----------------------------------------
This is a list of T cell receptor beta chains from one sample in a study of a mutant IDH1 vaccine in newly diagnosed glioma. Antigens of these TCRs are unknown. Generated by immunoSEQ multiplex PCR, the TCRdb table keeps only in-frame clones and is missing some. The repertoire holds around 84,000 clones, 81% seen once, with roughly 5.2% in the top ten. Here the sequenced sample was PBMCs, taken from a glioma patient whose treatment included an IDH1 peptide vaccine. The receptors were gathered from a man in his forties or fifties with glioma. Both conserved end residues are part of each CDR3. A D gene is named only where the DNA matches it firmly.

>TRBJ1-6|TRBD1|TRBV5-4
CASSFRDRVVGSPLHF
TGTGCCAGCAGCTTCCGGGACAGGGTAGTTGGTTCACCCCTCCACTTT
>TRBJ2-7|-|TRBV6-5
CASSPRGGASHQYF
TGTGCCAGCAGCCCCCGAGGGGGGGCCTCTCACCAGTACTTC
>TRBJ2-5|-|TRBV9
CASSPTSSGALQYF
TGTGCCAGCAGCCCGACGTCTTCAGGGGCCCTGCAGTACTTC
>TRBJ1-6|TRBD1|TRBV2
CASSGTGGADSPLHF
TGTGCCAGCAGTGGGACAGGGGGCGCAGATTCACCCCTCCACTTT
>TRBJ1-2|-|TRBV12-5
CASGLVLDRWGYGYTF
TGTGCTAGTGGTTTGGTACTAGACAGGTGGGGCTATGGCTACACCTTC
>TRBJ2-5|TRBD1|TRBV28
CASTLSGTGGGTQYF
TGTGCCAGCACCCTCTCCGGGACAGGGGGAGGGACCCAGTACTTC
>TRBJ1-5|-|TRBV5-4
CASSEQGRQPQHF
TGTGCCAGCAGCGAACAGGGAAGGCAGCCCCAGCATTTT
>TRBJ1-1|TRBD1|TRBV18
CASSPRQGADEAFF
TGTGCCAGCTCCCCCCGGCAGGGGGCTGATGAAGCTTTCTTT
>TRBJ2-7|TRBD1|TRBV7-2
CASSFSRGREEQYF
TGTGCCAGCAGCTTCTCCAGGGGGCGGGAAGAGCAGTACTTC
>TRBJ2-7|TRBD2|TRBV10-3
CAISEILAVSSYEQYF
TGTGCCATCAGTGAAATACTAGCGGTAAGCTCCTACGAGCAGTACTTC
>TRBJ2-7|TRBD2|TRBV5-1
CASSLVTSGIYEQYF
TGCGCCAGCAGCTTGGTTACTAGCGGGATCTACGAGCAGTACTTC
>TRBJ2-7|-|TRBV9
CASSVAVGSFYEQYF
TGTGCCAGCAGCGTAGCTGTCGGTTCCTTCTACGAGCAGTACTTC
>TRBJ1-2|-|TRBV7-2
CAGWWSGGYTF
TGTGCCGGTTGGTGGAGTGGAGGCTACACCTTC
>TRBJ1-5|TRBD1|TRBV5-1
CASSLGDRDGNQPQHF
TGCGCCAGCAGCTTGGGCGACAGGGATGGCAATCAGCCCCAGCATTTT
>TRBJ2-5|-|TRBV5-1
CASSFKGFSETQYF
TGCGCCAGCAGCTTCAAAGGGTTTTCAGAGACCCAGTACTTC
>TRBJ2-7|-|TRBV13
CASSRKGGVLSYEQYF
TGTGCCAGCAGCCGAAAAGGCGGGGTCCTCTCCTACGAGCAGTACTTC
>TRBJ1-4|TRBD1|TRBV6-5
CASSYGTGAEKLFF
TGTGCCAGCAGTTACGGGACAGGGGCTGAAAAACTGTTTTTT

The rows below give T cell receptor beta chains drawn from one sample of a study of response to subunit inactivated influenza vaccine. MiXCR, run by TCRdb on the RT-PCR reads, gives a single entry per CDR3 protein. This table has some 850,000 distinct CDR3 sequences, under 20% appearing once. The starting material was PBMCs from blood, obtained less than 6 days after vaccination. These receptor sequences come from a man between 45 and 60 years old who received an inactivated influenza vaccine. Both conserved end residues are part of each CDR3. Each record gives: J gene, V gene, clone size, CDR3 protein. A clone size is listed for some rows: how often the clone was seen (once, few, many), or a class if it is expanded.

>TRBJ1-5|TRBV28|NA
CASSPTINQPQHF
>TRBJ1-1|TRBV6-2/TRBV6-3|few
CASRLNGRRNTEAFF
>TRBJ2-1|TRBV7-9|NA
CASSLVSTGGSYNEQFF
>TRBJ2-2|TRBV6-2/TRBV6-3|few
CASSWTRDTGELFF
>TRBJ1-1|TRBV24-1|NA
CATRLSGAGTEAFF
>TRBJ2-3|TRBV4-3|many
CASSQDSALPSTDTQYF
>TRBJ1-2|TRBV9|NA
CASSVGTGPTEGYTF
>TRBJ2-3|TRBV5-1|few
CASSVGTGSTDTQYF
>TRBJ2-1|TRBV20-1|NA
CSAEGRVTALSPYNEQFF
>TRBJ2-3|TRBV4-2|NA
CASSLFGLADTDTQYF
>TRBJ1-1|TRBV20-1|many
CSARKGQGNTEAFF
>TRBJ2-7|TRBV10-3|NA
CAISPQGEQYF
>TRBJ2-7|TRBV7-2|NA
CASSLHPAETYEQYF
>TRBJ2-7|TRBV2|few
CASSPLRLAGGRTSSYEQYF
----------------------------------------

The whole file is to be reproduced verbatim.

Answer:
This is a list of T cell receptor beta chains from one sample in a study of a mutant IDH1 vaccine in newly diagnosed glioma. Antigens of these TCRs are unknown. Generated by immunoSEQ multiplex PCR, the TCRdb table keeps only in-frame clones and is missing some. The repertoire holds around 84,000 clones, 81% seen once, with roughly 5.2% in the top ten. Here the sequenced sample was PBMCs, taken from a glioma patient whose treatment included an IDH1 peptide vaccine. The receptors were gathered from a man in his forties or fifties with glioma. Both conserved end residues are part of each CDR3. A D gene is named only where the DNA matches it firmly.

>TRBJ1-6|TRBD1|TRBV5-4
CASSFRDRVVGSPLHF
TGTGCCAGCAGCTTCCGGGACAGGGTAGTTGGTTCACCCCTCCACTTT
>TRBJ2-7|-|TRBV6-5
CASSPRGGASHQYF
TGTGCCAGCAGCCCCCGAGGGGGGGCCTCTCACCAGTACTTC
>TRBJ2-5|-|TRBV9
CASSPTSSGALQYF
TGTGCCAGCAGCCCGACGTCTTCAGGGGCCCTGCAGTACTTC
>TRBJ1-6|TRBD1|TRBV2
CASSGTGGADSPLHF
TGTGCCAGCAGTGGGACAGGGGGCGCAGATTCACCCCTCCACTTT
>TRBJ1-2|-|TRBV12-5
CASGLVLDRWGYGYTF
TGTGCTAGTGGTTTGGTACTAGACAGGTGGGGCTATGGCTACACCTTC
>TRBJ2-5|TRBD1|TRBV28
CASTLSGTGGGTQYF
TGTGCCAGCACCCTCTCCGGGACAGGGGGAGGGACCCAGTACTTC
>TRBJ1-5|-|TRBV5-4
CASSEQGRQPQHF
TGTGCCAGCAGCGAACAGGGAAGGCAGCCCCAGCATTTT
>TRBJ1-1|TRBD1|TRBV18
CASSPRQGADEAFF
TGTGCCAGCTCCCCCCGGCAGGGGGCTGATGAAGCTTTCTTT
>TRBJ2-7|TRBD1|TRBV7-2
CASSFSRGREEQYF
TGTGCCAGCAGCTTCTCCAGGGGGCGGGAAGAGCAGTACTTC
>TRBJ2-7|TRBD2|TRBV10-3
CAISEILAVSSYEQYF
TGTGCCATCAGTGAAATACTAGCGGTAAGCTCCTACGAGCAGTACTTC
>TRBJ2-7|TRBD2|TRBV5-1
CASSLVTSGIYEQYF
TGCGCCAGCAGCTTGGTTACTAGCGGGATCTACGAGCAGTACTTC
>TRBJ2-7|-|TRBV9
CASSVAVGSFYEQYF
TGTGCCAGCAGCGTAGCTGTCGGTTCCTTCTACGAGCAGTACTTC
>TRBJ1-2|-|TRBV7-2
CAGWWSGGYTF
TGTGCCGGTTGGTGGAGTGGAGGCTACACCTTC
>TRBJ1-5|TRBD1|TRBV5-1
CASSLGDRDGNQPQHF
TGCGCCAGCAGCTTGGGCGACAGGGATGGCAATCAGCCCCAGCATTTT
>TRBJ2-5|-|TRBV5-1
CASSFKGFSETQYF
TGCGCCAGCAGCTTCAAAGGGTTTTCAGAGACCCAGTACTTC
>TRBJ2-7|-|TRBV13
CASSRKGGVLSYEQYF
TGTGCCAGCAGCCGAAAAGGCGGGGTCCTCTCCTACGAGCAGTACTTC
>TRBJ1-4|TRBD1|TRBV6-5
CASSYGTGAEKLFF
TGTGCCAGCAGTTACGGGACAGGGGCTGAAAAACTGTTTTTT

The rows below give T cell receptor beta chains drawn from one sample of a study of response to subunit inactivated influenza vaccine. MiXCR, run by TCRdb on the RT-PCR reads, gives a single entry per CDR3 protein. This table has some 850,000 distinct CDR3 sequences, under 20% appearing once. The starting material was PBMCs from blood, obtained less than 6 days after vaccination. These receptor sequences come from a man between 45 and 60 years old who received an inactivated influenza vaccine. Both conserved end residues are part of each CDR3. Each record gives: J gene, V gene, clone size, CDR3 protein. A clone size is listed for some rows: how often the clone was seen (once, few, many), or a class if it is expanded.

>TRBJ1-5|TRBV28|NA
CASSPTINQPQHF
>TRBJ1-1|TRBV6-2/TRBV6-3|few
CASRLNGRRNTEAFF
>TRBJ2-1|TRBV7-9|NA
CASSLVSTGGSYNEQFF
>TRBJ2-2|TRBV6-2/TRBV6-3|few
CASSWTRDTGELFF
>TRBJ1-1|TRBV24-1|NA
CATRLSGAGTEAFF
>TRBJ2-3|TRBV4-3|many
CASSQDSALPSTDTQYF
>TRBJ1-2|TRBV9|NA
CASSVGTGPTEGYTF
>TRBJ2-3|TRBV5-1|few
CASSVGTGSTDTQYF
>TRBJ2-1|TRBV20-1|NA
CSAEGRVTALSPYNEQFF
>TRBJ2-3|TRBV4-2|NA
CASSLFGLADTDTQYF
>TRBJ1-1|TRBV20-1|many
CSARKGQGNTEAFF
>TRBJ2-7|TRBV10-3|NA
CAISPQGEQYF
>TRBJ2-7|TRBV7-2|NA
CASSLHPAETYEQYF
>TRBJ2-7|TRBV2|few
CASSPLRLAGGRTSSYEQYF